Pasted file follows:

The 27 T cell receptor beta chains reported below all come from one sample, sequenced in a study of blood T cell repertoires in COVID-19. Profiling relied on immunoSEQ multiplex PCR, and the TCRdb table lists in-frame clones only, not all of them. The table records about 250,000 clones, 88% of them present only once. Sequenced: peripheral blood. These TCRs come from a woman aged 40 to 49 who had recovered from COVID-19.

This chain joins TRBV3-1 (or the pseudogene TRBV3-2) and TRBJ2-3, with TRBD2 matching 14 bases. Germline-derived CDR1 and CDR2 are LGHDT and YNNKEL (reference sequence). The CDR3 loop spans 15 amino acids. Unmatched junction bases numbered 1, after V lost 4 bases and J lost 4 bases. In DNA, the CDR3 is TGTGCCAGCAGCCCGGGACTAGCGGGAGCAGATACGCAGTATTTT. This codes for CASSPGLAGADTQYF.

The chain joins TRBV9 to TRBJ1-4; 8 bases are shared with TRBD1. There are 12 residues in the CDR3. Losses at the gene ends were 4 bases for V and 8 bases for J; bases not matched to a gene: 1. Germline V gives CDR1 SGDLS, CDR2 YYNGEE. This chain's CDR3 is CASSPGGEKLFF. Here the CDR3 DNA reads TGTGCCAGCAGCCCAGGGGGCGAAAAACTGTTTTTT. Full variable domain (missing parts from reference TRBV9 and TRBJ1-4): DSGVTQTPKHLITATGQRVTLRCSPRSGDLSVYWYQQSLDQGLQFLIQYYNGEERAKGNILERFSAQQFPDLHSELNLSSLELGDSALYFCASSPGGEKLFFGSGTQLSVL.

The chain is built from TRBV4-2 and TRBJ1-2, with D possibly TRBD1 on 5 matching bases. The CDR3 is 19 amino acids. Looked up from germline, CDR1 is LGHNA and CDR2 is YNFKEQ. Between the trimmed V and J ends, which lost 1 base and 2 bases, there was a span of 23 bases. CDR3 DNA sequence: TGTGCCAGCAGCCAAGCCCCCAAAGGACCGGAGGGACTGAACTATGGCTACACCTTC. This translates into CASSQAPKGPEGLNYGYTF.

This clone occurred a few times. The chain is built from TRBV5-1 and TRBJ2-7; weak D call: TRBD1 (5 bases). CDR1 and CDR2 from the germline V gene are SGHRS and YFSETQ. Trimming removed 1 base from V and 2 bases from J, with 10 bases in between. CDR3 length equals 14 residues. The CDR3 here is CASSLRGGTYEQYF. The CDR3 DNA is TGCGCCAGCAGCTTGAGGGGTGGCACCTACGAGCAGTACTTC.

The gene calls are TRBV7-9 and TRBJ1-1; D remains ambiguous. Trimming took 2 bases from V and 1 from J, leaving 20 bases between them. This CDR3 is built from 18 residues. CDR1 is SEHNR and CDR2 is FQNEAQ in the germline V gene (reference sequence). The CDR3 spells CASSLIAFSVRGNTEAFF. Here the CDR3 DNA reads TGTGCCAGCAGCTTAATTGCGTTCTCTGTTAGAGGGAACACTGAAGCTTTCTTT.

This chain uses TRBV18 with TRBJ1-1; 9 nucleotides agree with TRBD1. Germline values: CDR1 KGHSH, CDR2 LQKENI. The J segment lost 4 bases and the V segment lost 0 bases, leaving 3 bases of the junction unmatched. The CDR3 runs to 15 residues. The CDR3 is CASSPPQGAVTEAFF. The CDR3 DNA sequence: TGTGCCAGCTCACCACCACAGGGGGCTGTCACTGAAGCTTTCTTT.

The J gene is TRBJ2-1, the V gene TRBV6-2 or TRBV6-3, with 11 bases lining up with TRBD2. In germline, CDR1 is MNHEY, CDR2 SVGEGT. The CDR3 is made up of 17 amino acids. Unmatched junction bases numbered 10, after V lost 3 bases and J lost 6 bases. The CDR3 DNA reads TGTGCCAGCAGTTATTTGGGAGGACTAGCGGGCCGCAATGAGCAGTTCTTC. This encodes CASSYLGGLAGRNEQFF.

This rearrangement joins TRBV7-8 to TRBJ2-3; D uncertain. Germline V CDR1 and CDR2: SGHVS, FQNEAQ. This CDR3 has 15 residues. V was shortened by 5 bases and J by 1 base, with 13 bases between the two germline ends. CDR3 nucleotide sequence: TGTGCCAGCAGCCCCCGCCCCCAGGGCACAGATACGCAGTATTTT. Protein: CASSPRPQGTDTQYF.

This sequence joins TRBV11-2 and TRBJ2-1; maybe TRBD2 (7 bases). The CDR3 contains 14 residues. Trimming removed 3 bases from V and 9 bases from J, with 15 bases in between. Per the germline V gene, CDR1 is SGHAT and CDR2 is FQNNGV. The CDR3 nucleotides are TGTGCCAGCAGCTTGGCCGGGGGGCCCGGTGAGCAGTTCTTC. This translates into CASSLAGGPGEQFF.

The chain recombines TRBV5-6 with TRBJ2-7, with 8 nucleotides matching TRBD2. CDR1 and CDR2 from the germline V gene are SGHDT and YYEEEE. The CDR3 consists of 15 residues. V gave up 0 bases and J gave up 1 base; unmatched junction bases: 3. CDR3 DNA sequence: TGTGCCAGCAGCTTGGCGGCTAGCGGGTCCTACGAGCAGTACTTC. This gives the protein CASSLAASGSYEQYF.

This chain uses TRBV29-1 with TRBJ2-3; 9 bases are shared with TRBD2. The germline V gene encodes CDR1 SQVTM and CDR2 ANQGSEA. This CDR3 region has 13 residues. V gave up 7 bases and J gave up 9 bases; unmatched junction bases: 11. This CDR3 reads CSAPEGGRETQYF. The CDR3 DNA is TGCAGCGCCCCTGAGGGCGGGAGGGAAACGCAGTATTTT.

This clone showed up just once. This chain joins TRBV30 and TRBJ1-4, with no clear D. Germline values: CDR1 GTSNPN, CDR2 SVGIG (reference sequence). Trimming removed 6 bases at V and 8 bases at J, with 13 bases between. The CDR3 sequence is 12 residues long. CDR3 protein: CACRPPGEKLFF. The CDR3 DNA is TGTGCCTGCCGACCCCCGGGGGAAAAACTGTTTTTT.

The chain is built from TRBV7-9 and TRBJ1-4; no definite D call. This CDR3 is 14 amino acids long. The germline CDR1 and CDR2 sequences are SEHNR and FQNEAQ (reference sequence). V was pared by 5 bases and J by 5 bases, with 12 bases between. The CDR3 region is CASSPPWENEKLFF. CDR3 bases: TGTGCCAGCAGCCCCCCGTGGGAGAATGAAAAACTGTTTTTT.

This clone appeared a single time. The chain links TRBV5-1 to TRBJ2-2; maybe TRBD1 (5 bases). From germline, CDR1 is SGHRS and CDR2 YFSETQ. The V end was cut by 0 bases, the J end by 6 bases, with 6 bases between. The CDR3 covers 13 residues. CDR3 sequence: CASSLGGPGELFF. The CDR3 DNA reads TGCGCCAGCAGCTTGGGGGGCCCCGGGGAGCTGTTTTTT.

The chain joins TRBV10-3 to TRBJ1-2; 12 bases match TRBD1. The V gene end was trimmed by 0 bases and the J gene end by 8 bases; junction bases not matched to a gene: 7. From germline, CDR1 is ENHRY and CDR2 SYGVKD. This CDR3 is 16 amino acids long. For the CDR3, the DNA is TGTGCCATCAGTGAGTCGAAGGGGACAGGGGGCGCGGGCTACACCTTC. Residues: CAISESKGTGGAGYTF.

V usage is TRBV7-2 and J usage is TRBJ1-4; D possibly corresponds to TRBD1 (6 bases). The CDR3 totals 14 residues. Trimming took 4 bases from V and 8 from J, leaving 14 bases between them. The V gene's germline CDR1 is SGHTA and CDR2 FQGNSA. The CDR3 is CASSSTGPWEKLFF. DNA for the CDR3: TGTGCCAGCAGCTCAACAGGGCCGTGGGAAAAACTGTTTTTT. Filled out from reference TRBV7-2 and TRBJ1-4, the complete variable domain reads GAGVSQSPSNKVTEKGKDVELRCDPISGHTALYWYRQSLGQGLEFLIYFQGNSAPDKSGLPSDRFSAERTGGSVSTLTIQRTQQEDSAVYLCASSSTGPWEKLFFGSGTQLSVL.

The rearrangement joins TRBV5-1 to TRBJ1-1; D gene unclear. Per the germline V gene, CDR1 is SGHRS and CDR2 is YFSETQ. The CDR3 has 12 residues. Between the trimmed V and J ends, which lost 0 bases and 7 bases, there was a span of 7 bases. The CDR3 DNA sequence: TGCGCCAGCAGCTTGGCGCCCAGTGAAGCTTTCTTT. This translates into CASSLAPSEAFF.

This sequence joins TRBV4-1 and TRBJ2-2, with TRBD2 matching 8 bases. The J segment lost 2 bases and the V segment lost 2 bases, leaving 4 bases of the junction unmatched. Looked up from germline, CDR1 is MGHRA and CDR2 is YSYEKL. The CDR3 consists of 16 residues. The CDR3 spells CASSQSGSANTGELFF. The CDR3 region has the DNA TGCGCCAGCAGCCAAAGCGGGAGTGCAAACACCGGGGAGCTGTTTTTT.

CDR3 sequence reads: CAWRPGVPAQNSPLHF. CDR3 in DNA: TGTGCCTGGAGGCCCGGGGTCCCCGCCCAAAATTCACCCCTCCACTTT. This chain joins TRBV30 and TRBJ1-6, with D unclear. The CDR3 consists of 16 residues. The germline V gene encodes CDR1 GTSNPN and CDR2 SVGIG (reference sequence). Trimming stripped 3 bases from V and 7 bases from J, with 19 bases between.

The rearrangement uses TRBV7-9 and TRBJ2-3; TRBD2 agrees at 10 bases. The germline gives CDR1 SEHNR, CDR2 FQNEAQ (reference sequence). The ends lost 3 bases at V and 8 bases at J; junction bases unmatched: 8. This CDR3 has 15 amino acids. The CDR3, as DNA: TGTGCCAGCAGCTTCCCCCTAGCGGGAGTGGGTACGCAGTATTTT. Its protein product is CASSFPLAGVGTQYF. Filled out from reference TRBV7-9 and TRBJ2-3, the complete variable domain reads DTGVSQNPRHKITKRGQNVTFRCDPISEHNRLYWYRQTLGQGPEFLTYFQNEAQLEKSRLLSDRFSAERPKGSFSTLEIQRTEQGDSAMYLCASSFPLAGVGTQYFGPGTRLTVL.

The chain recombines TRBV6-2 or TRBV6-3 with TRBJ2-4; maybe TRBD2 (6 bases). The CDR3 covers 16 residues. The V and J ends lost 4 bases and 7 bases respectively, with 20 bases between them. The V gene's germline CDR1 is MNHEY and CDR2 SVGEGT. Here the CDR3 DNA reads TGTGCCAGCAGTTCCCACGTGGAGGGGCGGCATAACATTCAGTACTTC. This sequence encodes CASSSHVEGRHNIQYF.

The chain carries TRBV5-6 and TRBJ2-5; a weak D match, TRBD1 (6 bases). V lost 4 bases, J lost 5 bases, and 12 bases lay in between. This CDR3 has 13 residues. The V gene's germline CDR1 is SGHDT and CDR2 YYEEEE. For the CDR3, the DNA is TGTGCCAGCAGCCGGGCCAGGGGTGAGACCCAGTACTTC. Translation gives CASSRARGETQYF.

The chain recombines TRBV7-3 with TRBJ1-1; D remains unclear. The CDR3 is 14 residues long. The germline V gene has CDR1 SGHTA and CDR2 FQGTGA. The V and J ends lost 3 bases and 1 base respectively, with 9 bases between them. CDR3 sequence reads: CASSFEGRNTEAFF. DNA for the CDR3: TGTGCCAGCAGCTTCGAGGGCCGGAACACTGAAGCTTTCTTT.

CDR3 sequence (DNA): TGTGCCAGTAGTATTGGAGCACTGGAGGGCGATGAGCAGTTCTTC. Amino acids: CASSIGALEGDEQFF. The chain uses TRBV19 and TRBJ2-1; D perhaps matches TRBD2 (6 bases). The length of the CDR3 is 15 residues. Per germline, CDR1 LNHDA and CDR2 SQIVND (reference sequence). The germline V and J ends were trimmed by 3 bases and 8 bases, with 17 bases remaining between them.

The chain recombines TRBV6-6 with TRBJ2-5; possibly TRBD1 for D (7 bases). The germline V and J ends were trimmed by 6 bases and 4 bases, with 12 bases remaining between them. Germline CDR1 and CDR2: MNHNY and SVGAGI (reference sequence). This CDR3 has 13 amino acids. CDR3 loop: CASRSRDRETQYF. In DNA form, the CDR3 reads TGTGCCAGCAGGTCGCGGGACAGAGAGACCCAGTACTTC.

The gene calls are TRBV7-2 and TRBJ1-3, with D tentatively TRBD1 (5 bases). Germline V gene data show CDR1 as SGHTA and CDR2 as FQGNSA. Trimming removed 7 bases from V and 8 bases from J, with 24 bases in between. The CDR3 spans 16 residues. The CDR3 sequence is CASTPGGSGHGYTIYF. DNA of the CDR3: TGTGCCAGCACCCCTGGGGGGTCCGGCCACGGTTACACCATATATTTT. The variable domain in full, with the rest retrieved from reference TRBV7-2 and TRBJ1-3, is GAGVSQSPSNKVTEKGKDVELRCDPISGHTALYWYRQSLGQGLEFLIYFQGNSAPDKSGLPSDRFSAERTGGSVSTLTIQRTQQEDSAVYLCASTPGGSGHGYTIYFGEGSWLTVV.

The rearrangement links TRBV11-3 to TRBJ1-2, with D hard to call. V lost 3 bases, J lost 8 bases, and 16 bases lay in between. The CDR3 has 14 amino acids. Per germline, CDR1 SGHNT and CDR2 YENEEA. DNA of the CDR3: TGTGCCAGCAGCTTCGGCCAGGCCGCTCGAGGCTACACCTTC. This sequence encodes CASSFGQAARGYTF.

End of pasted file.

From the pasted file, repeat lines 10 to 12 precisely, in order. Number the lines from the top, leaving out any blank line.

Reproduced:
This sequence joins TRBV11-2 and TRBJ2-1; maybe TRBD2 (7 bases). The CDR3 contains 14 residues. Trimming removed 3 bases from V and 9 bases from J, with 15 bases in between. Per the germline V gene, CDR1 is SGHAT and CDR2 is FQNNGV. The CDR3 nucleotides are TGTGCCAGCAGCTTGGCCGGGGGGCCCGGTGAGCAGTTCTTC. This translates into CASSLAGGPGEQFF.

The chain recombines TRBV5-6 with TRBJ2-7, with 8 nucleotides matching TRBD2. CDR1 and CDR2 from the germline V gene are SGHDT and YYEEEE. The CDR3 consists of 15 residues. V gave up 0 bases and J gave up 1 base; unmatched junction bases: 3. CDR3 DNA sequence: TGTGCCAGCAGCTTGGCGGCTAGCGGGTCCTACGAGCAGTACTTC. This gives the protein CASSLAASGSYEQYF.

This chain uses TRBV29-1 with TRBJ2-3; 9 bases are shared with TRBD2. The germline V gene encodes CDR1 SQVTM and CDR2 ANQGSEA. This CDR3 region has 13 residues. V gave up 7 bases and J gave up 9 bases; unmatched junction bases: 11. This CDR3 reads CSAPEGGRETQYF. The CDR3 DNA is TGCAGCGCCCCTGAGGGCGGGAGGGAAACGCAGTATTTT.